The UN Security Council on Thursday voted to renew its long-running peacekeeping mission in Lebanon for a year, warning of a “new conflict” with neighboring Israel.
The draft resolution, written by France and approved unanimously, would allow for the approximately 10,000 members of the United Nations Interim Force in Lebanon (UNIFIL) -- which was created in March 1978 -- to stay in place.
According to the draft text, the Security Council warned that “violations of the cessation of hostilities could lead to a new conflict that none of the parties or the region can afford.”
It “condemns all violations of the Blue Line” between Lebanon and Israel, “both by air and ground, and strongly calls upon all parties to respect the cessation of hostilities.”
The Lebanese army fired on an Israeli drone in the southern part of the country on Wednesday.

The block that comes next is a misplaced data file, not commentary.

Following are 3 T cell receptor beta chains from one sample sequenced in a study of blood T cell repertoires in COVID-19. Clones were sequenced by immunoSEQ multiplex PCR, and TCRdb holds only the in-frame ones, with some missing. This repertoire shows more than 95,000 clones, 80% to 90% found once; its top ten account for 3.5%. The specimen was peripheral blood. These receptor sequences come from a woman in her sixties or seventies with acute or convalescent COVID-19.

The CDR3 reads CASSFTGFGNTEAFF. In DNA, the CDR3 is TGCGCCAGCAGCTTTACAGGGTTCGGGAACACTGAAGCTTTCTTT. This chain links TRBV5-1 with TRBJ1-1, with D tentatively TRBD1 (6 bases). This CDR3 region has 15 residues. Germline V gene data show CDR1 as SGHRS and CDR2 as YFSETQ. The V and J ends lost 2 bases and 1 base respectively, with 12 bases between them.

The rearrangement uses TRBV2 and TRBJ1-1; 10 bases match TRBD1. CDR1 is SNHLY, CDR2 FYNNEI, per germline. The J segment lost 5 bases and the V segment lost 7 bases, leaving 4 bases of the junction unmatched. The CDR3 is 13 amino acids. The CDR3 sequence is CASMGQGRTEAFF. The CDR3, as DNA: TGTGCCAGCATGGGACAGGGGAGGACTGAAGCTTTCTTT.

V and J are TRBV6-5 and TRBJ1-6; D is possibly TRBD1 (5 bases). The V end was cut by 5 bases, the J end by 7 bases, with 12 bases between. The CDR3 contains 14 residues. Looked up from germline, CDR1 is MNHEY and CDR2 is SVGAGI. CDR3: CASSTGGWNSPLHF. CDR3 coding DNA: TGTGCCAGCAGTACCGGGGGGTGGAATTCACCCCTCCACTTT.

That incident came just days after Shiite movement Hezbollah blamed an armed drone attack in its south Beirut stronghold on Israel -- an incident that President Michel Aoun said amounted to a “declaration of war.”
“Urging all parties to make every effort to ensure that the cessation of hostilities is sustained,” the Security Council called on all sides to “exercise maximum calm and restraint.”
The resolution includes a requirement -- on the insistence of the United States, diplomats said -- for the UN secretary general to perform an evaluation on the UNIFIL mission and its staff before June 1, 2020.
Washington was unable, however, to reduce the maximum allowed number of peacekeepers deployed to 9,000.
Also at the US’s request, the Security Council resolution calls for UNIFIL to have full access to the Blue Line.
It expresses “concern that UNIFIL still has not been able to access all relevant locations north of the Blue Line related to the discovery of tunnels crossing the Blue Line.”
Israel has said it discovered and destroyed a series of cross-border Hezbollah tunnels since late last year.